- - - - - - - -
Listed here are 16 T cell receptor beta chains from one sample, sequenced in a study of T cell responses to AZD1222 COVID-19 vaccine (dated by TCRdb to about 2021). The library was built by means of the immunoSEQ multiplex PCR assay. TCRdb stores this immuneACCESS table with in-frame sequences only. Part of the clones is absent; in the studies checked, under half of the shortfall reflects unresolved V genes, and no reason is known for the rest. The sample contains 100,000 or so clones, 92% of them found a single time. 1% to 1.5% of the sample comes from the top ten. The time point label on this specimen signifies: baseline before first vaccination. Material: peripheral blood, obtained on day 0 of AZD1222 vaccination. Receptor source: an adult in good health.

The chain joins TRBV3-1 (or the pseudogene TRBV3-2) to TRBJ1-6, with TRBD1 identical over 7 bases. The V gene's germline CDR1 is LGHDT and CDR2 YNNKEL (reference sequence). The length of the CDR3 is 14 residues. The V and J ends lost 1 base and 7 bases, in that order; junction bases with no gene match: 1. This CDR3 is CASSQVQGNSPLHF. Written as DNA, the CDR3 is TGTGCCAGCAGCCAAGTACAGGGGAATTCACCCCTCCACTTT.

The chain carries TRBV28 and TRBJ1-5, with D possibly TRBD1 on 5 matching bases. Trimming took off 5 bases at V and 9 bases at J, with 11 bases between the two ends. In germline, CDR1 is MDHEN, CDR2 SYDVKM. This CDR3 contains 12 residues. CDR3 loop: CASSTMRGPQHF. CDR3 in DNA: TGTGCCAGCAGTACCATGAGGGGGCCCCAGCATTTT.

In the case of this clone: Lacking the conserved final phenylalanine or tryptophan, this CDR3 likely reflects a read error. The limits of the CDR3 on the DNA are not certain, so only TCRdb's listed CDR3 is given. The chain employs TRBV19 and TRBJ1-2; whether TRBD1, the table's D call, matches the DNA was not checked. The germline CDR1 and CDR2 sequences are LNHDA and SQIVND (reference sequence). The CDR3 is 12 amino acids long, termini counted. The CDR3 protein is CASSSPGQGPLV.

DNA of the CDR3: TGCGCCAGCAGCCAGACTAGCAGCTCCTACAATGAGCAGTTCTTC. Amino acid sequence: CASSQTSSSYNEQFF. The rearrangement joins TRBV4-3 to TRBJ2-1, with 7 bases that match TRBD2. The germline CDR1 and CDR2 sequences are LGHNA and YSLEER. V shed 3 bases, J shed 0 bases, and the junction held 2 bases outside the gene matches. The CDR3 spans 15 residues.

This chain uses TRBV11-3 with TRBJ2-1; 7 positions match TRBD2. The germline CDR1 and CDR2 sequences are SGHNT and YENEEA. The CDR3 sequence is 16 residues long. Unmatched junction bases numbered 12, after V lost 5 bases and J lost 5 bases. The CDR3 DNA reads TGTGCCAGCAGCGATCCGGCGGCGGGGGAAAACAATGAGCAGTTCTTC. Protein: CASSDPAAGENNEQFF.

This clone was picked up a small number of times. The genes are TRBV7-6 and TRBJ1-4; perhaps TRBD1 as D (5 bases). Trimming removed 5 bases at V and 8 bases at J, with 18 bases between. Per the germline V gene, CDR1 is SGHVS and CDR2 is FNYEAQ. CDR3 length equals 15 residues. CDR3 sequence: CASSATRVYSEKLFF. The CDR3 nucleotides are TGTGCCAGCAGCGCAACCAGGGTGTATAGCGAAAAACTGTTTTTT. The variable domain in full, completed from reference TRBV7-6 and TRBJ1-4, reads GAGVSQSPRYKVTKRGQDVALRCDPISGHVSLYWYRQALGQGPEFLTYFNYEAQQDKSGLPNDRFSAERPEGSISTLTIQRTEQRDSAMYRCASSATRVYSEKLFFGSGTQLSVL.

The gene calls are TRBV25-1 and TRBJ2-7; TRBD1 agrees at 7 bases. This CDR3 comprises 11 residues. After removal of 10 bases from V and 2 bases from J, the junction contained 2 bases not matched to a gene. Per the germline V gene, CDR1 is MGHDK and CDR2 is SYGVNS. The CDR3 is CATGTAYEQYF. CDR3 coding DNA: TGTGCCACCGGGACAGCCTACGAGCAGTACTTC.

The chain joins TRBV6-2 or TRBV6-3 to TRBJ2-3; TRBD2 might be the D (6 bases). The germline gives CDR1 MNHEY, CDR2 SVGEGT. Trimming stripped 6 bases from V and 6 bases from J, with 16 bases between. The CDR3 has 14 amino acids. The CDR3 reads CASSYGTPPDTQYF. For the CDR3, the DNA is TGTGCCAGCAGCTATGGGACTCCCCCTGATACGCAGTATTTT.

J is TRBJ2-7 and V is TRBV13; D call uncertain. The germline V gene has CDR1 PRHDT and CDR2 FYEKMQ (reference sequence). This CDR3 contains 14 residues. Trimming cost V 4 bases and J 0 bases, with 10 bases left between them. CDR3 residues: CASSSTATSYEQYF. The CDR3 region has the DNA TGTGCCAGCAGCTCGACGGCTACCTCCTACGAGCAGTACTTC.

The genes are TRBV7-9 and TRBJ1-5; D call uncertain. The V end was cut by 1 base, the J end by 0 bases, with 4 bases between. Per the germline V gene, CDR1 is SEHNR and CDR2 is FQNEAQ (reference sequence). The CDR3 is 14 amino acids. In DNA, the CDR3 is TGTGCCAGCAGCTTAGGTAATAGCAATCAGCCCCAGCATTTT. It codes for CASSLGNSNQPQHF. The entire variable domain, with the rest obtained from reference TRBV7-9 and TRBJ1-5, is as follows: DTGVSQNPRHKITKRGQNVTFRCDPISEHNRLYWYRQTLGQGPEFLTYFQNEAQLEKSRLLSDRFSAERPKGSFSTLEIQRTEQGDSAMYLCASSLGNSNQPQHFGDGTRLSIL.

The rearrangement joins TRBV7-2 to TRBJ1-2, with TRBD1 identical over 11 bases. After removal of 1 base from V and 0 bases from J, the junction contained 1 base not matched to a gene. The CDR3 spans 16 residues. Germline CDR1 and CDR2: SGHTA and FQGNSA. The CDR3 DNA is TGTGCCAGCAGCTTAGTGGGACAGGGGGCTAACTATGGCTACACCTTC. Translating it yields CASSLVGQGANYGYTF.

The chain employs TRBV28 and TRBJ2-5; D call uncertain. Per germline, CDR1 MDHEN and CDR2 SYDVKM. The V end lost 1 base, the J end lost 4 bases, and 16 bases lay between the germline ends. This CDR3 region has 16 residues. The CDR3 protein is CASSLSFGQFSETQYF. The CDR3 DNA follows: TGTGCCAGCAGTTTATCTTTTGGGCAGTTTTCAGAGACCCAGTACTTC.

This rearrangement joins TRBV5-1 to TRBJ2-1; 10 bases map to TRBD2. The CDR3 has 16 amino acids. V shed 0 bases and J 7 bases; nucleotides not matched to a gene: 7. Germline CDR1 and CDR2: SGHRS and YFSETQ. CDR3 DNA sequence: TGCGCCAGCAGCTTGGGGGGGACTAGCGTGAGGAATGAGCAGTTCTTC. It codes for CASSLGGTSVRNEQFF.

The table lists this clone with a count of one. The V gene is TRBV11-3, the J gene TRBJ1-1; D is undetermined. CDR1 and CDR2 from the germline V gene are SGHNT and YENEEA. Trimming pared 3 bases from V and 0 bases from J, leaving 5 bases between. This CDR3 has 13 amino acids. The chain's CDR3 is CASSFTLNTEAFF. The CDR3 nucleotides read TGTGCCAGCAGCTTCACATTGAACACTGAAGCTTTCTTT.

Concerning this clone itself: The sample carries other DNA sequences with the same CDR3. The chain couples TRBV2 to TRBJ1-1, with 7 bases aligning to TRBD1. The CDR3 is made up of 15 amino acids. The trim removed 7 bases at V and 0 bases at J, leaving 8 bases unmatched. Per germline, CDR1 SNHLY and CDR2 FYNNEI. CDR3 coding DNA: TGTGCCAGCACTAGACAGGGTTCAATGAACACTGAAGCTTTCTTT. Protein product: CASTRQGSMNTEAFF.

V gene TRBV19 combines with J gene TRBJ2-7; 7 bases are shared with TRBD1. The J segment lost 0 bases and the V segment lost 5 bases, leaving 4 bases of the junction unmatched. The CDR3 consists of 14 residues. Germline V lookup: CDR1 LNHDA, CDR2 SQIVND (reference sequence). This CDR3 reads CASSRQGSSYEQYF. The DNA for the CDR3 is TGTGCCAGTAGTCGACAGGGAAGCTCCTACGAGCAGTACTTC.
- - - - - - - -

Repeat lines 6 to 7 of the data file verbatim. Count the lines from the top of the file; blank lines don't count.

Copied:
This chain uses TRBV11-3 with TRBJ2-1; 7 positions match TRBD2. The germline CDR1 and CDR2 sequences are SGHNT and YENEEA. The CDR3 sequence is 16 residues long. Unmatched junction bases numbered 12, after V lost 5 bases and J lost 5 bases. The CDR3 DNA reads TGTGCCAGCAGCGATCCGGCGGCGGGGGAAAACAATGAGCAGTTCTTC. Protein: CASSDPAAGENNEQFF.

This clone was picked up a small number of times. The genes are TRBV7-6 and TRBJ1-4; perhaps TRBD1 as D (5 bases). Trimming removed 5 bases at V and 8 bases at J, with 18 bases between. Per the germline V gene, CDR1 is SGHVS and CDR2 is FNYEAQ. CDR3 length equals 15 residues. CDR3 sequence: CASSATRVYSEKLFF. The CDR3 nucleotides are TGTGCCAGCAGCGCAACCAGGGTGTATAGCGAAAAACTGTTTTTT. The variable domain in full, completed from reference TRBV7-6 and TRBJ1-4, reads GAGVSQSPRYKVTKRGQDVALRCDPISGHVSLYWYRQALGQGPEFLTYFNYEAQQDKSGLPNDRFSAERPEGSISTLTIQRTEQRDSAMYRCASSATRVYSEKLFFGSGTQLSVL.